This has been well covered today, but one of the better summaries is here. In essence, scientists have discovered that the use of biofuels, which was to have helped in the global warming problem and has therefore been encouraged mandated by the government, is actually worse for the environment than what it’s replacing. The problem is that biofuels are derived from plants and other naturally growing materials, and harvesting those contributes far more to CO2 in the atmosphere than any study on the benefits of biofuels has previously taken into account.

So, can we please slow down just a little bit with our solutions to climate change? Even if there is “consensus” about the reality and causes of climate change, it appears we have rather further to go until there is consensus about which measures will help rather than hinder the cause.

This will also be an interesting test case of whether government can ever reverse itself and lift regulation it has imposed – it seems obvious at this point that it’s the right thing to do, but I have a sneaking suspicion it won’t happen…

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4 Responses to “Why we need to slow down on global warming”

  1. Manish Ghosh Says:

    Dear Miss [it’s Mr, actually] Dawson,

    I am visiting your blog for the first time.

    I am not quite clear why you wish to “slow down” on solutions to decrease CO2 emissions. It is true that there has been a problem identified with one solution but that does not, logically, mean that other solutions are necessarily either improbable or harmful. Some may, in fact, be better. Are you seriously proposing that alternative energy sources should not be looked for in an effort to reduce CO2 emissions? And, if such solutions are to be found and exploited, would you rather wish that these solutions are developed and exploited in Europe or Asia, from where the USA will have to purchase or licence them – would you not wish the USA to lead the development of technology in these fields?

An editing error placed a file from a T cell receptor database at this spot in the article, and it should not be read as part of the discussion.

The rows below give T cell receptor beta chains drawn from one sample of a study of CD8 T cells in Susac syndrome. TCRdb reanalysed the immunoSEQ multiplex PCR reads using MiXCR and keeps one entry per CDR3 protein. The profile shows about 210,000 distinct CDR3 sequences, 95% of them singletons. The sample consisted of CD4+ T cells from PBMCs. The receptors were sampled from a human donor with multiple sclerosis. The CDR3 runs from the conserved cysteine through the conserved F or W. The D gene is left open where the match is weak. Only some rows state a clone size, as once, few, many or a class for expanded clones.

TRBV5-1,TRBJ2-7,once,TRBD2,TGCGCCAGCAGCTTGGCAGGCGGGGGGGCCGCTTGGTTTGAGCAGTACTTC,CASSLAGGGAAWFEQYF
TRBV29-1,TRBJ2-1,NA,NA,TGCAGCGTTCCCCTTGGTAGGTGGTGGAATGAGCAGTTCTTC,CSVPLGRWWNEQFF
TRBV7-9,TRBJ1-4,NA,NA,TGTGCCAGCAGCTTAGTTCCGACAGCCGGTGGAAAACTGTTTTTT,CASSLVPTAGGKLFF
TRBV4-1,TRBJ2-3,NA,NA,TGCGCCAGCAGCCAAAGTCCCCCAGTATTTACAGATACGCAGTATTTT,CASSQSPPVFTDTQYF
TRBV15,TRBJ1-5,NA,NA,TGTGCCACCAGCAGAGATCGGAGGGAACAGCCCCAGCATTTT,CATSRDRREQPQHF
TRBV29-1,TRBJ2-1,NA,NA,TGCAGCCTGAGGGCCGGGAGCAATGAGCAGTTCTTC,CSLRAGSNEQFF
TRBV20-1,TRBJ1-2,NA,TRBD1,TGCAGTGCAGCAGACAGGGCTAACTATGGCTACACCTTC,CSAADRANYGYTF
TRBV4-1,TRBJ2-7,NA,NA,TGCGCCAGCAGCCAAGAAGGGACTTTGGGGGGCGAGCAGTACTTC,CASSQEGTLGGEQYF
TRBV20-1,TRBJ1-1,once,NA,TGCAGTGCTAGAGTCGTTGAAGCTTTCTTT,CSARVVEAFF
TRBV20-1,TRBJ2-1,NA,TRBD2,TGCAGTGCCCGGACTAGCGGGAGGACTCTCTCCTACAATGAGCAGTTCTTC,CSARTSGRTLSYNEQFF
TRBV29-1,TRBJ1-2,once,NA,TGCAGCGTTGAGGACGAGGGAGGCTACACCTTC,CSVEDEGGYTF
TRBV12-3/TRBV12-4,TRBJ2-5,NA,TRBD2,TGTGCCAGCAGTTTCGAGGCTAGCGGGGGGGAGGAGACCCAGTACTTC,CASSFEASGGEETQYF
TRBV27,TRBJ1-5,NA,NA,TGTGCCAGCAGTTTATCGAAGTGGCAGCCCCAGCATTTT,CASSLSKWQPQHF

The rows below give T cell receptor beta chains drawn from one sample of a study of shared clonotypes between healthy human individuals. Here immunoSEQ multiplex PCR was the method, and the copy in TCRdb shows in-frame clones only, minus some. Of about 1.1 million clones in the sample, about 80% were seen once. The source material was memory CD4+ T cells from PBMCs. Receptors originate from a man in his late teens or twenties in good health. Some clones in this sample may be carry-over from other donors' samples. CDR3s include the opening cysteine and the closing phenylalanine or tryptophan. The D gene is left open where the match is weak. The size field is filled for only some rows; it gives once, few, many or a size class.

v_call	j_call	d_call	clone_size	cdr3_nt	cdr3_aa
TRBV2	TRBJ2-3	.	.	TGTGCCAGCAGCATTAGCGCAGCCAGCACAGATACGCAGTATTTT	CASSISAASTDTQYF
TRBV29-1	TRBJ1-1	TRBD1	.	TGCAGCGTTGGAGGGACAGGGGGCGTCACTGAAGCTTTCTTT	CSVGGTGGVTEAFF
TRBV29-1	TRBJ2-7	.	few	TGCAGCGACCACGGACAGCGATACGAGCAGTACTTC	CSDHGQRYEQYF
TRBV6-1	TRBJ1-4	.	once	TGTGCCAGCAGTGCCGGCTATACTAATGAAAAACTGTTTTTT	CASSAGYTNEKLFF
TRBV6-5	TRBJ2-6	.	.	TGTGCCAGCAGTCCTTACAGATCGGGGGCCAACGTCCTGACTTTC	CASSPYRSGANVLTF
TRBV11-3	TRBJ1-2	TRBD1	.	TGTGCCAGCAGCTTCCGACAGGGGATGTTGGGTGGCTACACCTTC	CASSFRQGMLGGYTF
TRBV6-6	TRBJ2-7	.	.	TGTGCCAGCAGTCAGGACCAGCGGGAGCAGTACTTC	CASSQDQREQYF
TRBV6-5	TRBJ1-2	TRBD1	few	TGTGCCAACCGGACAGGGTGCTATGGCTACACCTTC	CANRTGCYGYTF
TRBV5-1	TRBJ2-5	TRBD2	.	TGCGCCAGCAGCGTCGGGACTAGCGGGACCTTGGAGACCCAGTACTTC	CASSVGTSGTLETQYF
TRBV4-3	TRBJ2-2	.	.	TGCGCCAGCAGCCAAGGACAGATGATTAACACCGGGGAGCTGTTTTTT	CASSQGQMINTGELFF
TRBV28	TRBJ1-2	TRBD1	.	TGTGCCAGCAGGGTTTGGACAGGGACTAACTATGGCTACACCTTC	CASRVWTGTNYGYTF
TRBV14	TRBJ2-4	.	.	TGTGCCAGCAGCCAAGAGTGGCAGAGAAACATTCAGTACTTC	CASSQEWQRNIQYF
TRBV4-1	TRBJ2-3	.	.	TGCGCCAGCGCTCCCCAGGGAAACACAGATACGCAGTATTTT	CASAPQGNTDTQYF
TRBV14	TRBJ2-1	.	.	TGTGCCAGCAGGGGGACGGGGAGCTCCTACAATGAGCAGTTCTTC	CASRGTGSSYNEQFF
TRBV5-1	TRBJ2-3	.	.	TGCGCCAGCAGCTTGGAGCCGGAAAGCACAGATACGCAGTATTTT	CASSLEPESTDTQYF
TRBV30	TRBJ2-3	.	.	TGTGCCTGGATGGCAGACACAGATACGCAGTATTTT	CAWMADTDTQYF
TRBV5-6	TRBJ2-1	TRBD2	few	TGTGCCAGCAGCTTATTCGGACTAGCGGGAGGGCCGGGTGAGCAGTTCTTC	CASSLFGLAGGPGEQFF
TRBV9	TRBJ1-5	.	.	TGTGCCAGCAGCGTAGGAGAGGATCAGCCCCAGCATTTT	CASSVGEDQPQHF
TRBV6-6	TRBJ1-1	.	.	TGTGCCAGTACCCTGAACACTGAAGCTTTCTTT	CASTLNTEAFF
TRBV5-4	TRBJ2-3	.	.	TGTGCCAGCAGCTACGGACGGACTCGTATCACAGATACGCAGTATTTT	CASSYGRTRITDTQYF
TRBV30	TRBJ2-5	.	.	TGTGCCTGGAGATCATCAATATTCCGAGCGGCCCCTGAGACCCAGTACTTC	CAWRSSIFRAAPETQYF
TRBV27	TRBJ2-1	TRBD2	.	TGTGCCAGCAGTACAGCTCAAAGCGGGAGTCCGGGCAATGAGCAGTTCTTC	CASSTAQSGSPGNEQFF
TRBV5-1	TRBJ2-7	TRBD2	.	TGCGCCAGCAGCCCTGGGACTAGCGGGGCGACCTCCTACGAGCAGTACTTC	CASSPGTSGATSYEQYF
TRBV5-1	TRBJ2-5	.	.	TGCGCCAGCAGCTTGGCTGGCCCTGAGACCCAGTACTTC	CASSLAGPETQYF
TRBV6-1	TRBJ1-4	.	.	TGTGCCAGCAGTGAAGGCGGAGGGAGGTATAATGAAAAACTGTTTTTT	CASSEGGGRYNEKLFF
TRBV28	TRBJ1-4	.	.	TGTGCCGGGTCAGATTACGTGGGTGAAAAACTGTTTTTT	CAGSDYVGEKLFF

Dr M M Ghosh

  2. kim Says:

    The hibernating sun will awake a lot of skeptics.

  3. Jan Dawson Says:

    Dr Ghosh –

    Thanks for your comment. My point here is that everyone is in such a rush to solve these problems that haven’t been properly nailed down yet with solutions that haven’t been properly evaluated yet. Some of what Al Gore and others would have us do in the name of turning around climate change are so dramatic that they might well be devastating to our economies even if they are the right things to do, let alone if they are entirely misplaced.

    As for whether technology is developed in the US or elsewhere, well, that’s for individual businesspeople to decide, isn’t it? The government has no business mandating this stuff, especially when the solutions it endorses are off the mark as in this case.

    Thanks again and I look forward to more of your views


  4. rightsideup blog » Blog Archive » GM vice chairman on global warming Says:

    […] His own view on why we should do this, though, is to reduce dependence on imported oil, not out of any desire to save the planet. The upshot, though, is the same: reducing the amount of oil used by the automotive industry. This has been a theme throughout the presidential campaign so far too, although there hasn’t been anywhere near enough emphasis on the supply side of the equation, such as allowing more oil to be drilled and refined domestically – too much of the focus has been on the demand side: i.e. consuming less – including the misguided biofuels effort. […]